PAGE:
While the 100-day metric is a simple way to measure outcomes, it may not accurately capture the true value of the drug, cautioned Daniel Ollendorf, director of value measurement and global health initiatives at the Center for the Evaluation of Value and Risk in Health within Tufts Medical Center.
Ollendorf, who is not involved with the agreement, said there are many reasons outside of efficacy and tolerability that could cause a patient to discontinue a drug, and not all of them are associated with the value of the product.
"It could be a side effect issue, it could be a lack of efficacy, or it could be that the patient no longer has money to pay for it," he said. "If that's the case, it comes back to the root of whether a value-based agreement is really trying to get to the value of the product or if it's protecting the payer from some level of financial risk."
For the time being, value- and outcomes-based risk-sharing agreements are still relatively rare for oncology drugs in the US. While this brigatinib deal is the first outcomes-based agreement in cancer that Takeda has inked in the US, Warren said they are more common in Europe. This is also the first risk-sharing arrangement in cancer for Point32Health, Sherman said, but the insurer has previously tested out such agreements for treatments for common chronic diseases, including drugs for high cholesterol and heart disease.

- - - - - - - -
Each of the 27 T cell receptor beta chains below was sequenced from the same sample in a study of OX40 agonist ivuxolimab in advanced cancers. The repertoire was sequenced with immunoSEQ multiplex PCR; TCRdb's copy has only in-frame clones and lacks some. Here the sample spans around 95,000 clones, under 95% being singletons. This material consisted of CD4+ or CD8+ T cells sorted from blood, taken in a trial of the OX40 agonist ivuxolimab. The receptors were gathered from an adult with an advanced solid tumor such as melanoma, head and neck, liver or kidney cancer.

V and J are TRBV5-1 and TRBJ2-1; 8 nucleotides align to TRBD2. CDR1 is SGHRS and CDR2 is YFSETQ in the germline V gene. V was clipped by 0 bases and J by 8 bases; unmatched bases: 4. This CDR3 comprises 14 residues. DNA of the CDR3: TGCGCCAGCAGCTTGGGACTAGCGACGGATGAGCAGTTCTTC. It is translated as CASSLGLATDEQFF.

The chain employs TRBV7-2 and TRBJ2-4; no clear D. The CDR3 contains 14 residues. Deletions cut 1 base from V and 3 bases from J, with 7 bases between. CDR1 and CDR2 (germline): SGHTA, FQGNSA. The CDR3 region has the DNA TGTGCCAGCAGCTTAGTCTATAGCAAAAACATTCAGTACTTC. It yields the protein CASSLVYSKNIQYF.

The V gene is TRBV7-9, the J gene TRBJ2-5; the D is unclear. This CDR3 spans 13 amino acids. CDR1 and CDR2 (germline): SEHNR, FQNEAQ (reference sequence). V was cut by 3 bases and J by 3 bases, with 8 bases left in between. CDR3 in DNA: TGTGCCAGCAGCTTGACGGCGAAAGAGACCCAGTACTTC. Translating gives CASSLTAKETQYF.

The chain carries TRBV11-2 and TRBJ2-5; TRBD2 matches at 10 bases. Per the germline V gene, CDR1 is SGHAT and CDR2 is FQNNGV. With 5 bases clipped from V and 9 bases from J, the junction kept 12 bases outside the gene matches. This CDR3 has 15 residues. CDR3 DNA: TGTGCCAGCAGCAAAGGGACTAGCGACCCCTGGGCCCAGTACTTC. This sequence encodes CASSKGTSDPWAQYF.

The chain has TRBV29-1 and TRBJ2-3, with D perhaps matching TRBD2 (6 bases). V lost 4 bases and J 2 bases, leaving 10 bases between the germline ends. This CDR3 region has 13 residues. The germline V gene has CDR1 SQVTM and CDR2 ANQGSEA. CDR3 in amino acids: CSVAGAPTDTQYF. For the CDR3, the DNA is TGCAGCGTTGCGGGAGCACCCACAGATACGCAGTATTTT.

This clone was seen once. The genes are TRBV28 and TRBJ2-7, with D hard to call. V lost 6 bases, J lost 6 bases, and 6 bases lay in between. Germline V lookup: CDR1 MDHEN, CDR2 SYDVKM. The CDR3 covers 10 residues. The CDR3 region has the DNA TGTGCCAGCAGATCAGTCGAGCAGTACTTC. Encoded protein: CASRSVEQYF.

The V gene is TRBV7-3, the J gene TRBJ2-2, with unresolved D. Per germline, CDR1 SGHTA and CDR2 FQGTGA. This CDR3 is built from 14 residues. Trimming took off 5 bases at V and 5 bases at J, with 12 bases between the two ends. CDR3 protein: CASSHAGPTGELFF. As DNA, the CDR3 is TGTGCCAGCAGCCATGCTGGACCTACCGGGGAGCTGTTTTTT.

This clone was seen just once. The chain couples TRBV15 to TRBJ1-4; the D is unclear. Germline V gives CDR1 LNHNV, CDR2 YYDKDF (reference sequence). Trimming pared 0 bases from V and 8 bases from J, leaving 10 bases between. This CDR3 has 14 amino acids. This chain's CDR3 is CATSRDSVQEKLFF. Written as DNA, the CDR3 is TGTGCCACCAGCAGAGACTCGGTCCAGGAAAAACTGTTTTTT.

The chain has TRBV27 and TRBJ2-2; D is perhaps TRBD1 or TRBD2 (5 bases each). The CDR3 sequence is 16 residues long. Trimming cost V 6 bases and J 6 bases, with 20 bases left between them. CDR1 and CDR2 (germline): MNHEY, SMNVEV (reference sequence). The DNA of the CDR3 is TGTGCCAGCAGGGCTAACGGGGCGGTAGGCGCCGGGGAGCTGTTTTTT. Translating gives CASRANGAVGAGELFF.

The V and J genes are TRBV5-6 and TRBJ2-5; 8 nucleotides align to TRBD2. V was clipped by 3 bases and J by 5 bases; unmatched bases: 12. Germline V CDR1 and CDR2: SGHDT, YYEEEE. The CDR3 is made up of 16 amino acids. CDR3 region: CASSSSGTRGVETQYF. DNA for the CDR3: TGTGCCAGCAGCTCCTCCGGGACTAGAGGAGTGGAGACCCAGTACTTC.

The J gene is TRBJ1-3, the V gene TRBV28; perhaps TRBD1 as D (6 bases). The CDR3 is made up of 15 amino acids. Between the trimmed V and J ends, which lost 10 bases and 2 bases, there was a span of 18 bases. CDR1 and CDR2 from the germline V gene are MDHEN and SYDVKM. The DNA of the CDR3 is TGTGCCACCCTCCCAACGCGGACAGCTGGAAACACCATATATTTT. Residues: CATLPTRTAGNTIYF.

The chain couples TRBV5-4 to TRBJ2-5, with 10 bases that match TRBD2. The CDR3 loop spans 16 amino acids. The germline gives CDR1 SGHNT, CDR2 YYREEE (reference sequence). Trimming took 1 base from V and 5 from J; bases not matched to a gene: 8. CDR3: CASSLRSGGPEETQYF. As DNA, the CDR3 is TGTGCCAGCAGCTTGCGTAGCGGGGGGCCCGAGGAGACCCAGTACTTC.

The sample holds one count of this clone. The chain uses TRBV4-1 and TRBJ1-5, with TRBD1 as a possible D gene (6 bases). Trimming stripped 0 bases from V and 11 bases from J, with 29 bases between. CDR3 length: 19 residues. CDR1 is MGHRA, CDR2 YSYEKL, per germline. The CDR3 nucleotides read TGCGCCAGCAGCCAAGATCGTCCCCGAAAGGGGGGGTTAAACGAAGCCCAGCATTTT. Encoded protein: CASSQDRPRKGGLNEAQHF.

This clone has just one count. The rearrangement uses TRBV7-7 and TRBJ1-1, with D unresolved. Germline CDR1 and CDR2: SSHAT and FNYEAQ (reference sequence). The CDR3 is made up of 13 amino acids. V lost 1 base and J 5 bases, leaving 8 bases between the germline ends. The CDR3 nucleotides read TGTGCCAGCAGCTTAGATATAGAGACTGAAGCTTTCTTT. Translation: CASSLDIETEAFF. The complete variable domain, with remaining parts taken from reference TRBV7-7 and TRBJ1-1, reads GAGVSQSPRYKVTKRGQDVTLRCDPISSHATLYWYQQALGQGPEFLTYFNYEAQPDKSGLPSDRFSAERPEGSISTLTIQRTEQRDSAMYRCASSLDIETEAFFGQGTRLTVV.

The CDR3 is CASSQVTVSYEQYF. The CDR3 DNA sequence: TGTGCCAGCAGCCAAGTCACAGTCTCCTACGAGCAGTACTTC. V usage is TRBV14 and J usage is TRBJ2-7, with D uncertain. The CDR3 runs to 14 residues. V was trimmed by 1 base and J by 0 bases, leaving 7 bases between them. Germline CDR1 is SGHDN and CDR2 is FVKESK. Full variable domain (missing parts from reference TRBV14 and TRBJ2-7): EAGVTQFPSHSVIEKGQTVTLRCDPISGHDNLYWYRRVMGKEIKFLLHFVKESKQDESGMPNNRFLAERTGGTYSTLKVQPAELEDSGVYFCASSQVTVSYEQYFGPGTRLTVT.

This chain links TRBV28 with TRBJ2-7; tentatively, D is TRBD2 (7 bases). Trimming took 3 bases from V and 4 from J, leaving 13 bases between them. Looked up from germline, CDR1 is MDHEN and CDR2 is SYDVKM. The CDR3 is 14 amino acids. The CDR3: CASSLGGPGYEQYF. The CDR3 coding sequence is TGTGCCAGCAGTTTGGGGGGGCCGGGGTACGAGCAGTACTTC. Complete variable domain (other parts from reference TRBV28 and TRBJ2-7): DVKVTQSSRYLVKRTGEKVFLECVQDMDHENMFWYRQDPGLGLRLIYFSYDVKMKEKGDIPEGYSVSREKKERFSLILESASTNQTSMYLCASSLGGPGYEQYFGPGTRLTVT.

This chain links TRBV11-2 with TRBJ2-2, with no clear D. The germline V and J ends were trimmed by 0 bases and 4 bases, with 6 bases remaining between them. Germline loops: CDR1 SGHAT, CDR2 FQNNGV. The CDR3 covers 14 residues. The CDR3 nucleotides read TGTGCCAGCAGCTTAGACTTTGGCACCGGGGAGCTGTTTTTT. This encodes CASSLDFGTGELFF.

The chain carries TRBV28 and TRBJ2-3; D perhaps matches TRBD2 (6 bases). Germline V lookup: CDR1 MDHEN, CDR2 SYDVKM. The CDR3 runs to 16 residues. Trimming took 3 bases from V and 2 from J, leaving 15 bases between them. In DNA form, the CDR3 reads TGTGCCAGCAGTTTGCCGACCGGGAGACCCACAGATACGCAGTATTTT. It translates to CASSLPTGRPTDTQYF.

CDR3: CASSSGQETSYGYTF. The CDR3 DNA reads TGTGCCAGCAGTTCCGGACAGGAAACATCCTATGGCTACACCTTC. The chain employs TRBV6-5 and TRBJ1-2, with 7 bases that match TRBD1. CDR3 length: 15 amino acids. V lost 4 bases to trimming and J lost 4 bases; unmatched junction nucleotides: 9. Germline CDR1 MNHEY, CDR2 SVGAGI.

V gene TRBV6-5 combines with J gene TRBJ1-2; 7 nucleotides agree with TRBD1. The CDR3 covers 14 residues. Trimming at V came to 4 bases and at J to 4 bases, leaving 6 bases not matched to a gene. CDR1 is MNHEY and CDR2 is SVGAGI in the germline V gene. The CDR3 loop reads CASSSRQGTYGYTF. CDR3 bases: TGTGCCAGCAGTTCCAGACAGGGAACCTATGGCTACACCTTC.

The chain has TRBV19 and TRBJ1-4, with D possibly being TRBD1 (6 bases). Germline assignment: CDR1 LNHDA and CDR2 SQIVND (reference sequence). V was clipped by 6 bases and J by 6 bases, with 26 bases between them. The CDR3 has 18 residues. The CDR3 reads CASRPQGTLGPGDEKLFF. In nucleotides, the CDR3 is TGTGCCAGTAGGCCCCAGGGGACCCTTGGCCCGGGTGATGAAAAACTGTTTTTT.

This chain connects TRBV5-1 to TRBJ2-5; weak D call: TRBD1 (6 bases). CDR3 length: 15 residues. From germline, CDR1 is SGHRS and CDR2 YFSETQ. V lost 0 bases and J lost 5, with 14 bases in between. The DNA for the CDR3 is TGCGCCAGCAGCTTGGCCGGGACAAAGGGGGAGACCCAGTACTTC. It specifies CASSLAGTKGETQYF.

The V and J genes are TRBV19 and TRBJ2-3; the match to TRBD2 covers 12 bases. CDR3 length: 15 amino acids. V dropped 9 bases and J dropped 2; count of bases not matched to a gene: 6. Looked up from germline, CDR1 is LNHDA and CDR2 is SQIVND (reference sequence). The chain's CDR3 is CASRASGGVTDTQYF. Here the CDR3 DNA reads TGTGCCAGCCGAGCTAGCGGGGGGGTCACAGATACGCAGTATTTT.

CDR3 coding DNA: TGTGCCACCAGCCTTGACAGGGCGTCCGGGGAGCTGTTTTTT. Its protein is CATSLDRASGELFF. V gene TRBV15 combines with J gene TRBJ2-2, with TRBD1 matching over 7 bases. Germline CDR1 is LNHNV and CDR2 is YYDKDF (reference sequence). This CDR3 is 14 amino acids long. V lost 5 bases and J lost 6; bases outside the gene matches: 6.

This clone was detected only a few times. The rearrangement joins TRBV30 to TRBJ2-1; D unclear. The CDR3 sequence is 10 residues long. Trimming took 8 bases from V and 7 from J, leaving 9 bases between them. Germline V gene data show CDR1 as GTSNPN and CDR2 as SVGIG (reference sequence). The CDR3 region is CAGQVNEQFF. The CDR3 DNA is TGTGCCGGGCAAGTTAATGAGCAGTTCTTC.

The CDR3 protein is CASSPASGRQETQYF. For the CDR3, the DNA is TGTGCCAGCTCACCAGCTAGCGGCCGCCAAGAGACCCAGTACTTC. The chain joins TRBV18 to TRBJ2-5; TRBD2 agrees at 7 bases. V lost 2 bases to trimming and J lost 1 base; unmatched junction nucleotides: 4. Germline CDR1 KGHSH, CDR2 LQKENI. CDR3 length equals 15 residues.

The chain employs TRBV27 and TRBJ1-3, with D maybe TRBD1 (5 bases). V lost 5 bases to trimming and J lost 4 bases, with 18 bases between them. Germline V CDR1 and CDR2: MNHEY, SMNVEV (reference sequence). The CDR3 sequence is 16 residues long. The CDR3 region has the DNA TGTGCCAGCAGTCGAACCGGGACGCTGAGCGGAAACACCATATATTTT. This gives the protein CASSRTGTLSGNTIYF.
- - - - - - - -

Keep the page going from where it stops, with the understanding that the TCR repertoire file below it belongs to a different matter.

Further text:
Treatments for chronic diseases, such as cardiovascular disorders, tend to be for larger patient populations, have more predictable efficacy, and are commercialized in crowded, competitive therapeutic markets. Cancer drugs, by comparison, tend to have higher costs and greater variability in outcomes, which make risk-sharing agreements particularly important, in Sherman's view.